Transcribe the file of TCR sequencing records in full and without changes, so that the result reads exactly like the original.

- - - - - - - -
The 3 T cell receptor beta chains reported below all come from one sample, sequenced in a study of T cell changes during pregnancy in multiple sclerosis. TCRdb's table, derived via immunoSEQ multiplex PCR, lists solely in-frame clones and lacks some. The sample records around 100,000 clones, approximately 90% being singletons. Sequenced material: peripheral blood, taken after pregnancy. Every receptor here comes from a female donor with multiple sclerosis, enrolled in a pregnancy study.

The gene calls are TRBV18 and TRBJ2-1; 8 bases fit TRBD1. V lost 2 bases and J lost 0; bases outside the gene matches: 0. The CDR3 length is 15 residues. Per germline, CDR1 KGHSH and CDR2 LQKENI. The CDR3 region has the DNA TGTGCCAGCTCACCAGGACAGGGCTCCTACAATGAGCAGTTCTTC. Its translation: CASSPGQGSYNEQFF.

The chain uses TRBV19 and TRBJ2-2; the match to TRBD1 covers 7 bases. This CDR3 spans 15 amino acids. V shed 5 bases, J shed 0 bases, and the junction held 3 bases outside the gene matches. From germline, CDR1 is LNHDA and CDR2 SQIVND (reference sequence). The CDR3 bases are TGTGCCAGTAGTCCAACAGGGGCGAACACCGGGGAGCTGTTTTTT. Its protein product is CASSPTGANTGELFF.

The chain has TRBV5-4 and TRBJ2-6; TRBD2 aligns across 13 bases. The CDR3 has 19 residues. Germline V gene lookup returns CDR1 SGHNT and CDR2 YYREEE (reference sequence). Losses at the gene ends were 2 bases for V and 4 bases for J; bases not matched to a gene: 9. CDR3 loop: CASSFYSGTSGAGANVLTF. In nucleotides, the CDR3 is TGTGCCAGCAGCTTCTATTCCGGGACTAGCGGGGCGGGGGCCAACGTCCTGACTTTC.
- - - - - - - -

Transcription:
The 3 T cell receptor beta chains reported below all come from one sample, sequenced in a study of T cell changes during pregnancy in multiple sclerosis. TCRdb's table, derived via immunoSEQ multiplex PCR, lists solely in-frame clones and lacks some. The sample records around 100,000 clones, approximately 90% being singletons. Sequenced material: peripheral blood, taken after pregnancy. Every receptor here comes from a female donor with multiple sclerosis, enrolled in a pregnancy study.

The gene calls are TRBV18 and TRBJ2-1; 8 bases fit TRBD1. V lost 2 bases and J lost 0; bases outside the gene matches: 0. The CDR3 length is 15 residues. Per germline, CDR1 KGHSH and CDR2 LQKENI. The CDR3 region has the DNA TGTGCCAGCTCACCAGGACAGGGCTCCTACAATGAGCAGTTCTTC. Its translation: CASSPGQGSYNEQFF.

The chain uses TRBV19 and TRBJ2-2; the match to TRBD1 covers 7 bases. This CDR3 spans 15 amino acids. V shed 5 bases, J shed 0 bases, and the junction held 3 bases outside the gene matches. From germline, CDR1 is LNHDA and CDR2 SQIVND (reference sequence). The CDR3 bases are TGTGCCAGTAGTCCAACAGGGGCGAACACCGGGGAGCTGTTTTTT. Its protein product is CASSPTGANTGELFF.

The chain has TRBV5-4 and TRBJ2-6; TRBD2 aligns across 13 bases. The CDR3 has 19 residues. Germline V gene lookup returns CDR1 SGHNT and CDR2 YYREEE (reference sequence). Losses at the gene ends were 2 bases for V and 4 bases for J; bases not matched to a gene: 9. CDR3 loop: CASSFYSGTSGAGANVLTF. In nucleotides, the CDR3 is TGTGCCAGCAGCTTCTATTCCGGGACTAGCGGGGCGGGGGCCAACGTCCTGACTTTC.